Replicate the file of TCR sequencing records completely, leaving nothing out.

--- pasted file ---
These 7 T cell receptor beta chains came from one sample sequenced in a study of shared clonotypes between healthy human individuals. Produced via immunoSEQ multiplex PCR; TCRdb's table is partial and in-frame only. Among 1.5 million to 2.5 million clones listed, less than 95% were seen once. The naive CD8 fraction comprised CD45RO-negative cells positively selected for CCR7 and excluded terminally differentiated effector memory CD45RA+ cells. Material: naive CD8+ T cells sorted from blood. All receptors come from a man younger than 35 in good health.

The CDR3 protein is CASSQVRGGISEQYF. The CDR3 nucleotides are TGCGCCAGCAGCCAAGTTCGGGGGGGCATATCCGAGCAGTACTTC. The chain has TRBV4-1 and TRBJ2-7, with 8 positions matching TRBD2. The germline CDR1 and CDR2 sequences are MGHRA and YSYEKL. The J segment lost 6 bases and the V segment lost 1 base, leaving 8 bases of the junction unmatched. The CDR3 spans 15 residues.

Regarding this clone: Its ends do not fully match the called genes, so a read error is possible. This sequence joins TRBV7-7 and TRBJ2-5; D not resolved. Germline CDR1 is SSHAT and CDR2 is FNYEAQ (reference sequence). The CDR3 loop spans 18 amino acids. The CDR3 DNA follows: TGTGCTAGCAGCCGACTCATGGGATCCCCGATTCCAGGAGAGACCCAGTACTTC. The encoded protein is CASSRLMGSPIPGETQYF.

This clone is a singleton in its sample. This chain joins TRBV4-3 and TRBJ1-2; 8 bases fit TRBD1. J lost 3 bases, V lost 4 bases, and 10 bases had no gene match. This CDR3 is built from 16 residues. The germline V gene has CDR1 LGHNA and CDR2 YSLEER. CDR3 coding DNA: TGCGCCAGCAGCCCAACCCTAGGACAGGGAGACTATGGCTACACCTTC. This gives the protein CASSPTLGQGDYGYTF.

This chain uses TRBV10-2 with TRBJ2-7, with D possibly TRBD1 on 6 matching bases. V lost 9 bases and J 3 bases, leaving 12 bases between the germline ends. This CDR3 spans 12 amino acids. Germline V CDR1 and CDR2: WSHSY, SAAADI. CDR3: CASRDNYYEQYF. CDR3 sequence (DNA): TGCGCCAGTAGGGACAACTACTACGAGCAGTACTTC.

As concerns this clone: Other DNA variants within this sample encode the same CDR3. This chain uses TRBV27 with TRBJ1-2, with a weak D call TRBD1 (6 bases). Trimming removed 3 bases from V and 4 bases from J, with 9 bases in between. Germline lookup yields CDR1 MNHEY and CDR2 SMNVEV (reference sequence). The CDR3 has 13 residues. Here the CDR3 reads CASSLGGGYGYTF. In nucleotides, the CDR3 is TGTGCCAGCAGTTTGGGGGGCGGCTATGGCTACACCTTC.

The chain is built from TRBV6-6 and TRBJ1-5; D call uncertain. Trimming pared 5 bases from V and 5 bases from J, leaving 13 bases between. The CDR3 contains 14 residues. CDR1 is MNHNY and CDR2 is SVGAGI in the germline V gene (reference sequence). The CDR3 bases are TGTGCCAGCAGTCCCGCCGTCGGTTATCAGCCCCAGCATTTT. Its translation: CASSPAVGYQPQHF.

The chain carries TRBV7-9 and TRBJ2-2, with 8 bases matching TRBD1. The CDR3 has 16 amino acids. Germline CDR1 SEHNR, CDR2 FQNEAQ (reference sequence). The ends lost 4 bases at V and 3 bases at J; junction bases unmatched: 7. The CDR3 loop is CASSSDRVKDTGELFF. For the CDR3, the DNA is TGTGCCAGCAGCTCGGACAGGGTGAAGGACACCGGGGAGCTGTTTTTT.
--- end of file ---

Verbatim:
These 7 T cell receptor beta chains came from one sample sequenced in a study of shared clonotypes between healthy human individuals. Produced via immunoSEQ multiplex PCR; TCRdb's table is partial and in-frame only. Among 1.5 million to 2.5 million clones listed, less than 95% were seen once. The naive CD8 fraction comprised CD45RO-negative cells positively selected for CCR7 and excluded terminally differentiated effector memory CD45RA+ cells. Material: naive CD8+ T cells sorted from blood. All receptors come from a man younger than 35 in good health.

The CDR3 protein is CASSQVRGGISEQYF. The CDR3 nucleotides are TGCGCCAGCAGCCAAGTTCGGGGGGGCATATCCGAGCAGTACTTC. The chain has TRBV4-1 and TRBJ2-7, with 8 positions matching TRBD2. The germline CDR1 and CDR2 sequences are MGHRA and YSYEKL. The J segment lost 6 bases and the V segment lost 1 base, leaving 8 bases of the junction unmatched. The CDR3 spans 15 residues.

Regarding this clone: Its ends do not fully match the called genes, so a read error is possible. This sequence joins TRBV7-7 and TRBJ2-5; D not resolved. Germline CDR1 is SSHAT and CDR2 is FNYEAQ (reference sequence). The CDR3 loop spans 18 amino acids. The CDR3 DNA follows: TGTGCTAGCAGCCGACTCATGGGATCCCCGATTCCAGGAGAGACCCAGTACTTC. The encoded protein is CASSRLMGSPIPGETQYF.

This clone is a singleton in its sample. This chain joins TRBV4-3 and TRBJ1-2; 8 bases fit TRBD1. J lost 3 bases, V lost 4 bases, and 10 bases had no gene match. This CDR3 is built from 16 residues. The germline V gene has CDR1 LGHNA and CDR2 YSLEER. CDR3 coding DNA: TGCGCCAGCAGCCCAACCCTAGGACAGGGAGACTATGGCTACACCTTC. This gives the protein CASSPTLGQGDYGYTF.

This chain uses TRBV10-2 with TRBJ2-7, with D possibly TRBD1 on 6 matching bases. V lost 9 bases and J 3 bases, leaving 12 bases between the germline ends. This CDR3 spans 12 amino acids. Germline V CDR1 and CDR2: WSHSY, SAAADI. CDR3: CASRDNYYEQYF. CDR3 sequence (DNA): TGCGCCAGTAGGGACAACTACTACGAGCAGTACTTC.

As concerns this clone: Other DNA variants within this sample encode the same CDR3. This chain uses TRBV27 with TRBJ1-2, with a weak D call TRBD1 (6 bases). Trimming removed 3 bases from V and 4 bases from J, with 9 bases in between. Germline lookup yields CDR1 MNHEY and CDR2 SMNVEV (reference sequence). The CDR3 has 13 residues. Here the CDR3 reads CASSLGGGYGYTF. In nucleotides, the CDR3 is TGTGCCAGCAGTTTGGGGGGCGGCTATGGCTACACCTTC.

The chain is built from TRBV6-6 and TRBJ1-5; D call uncertain. Trimming pared 5 bases from V and 5 bases from J, leaving 13 bases between. The CDR3 contains 14 residues. CDR1 is MNHNY and CDR2 is SVGAGI in the germline V gene (reference sequence). The CDR3 bases are TGTGCCAGCAGTCCCGCCGTCGGTTATCAGCCCCAGCATTTT. Its translation: CASSPAVGYQPQHF.

The chain carries TRBV7-9 and TRBJ2-2, with 8 bases matching TRBD1. The CDR3 has 16 amino acids. Germline CDR1 SEHNR, CDR2 FQNEAQ (reference sequence). The ends lost 4 bases at V and 3 bases at J; junction bases unmatched: 7. The CDR3 loop is CASSSDRVKDTGELFF. For the CDR3, the DNA is TGTGCCAGCAGCTCGGACAGGGTGAAGGACACCGGGGAGCTGTTTTTT.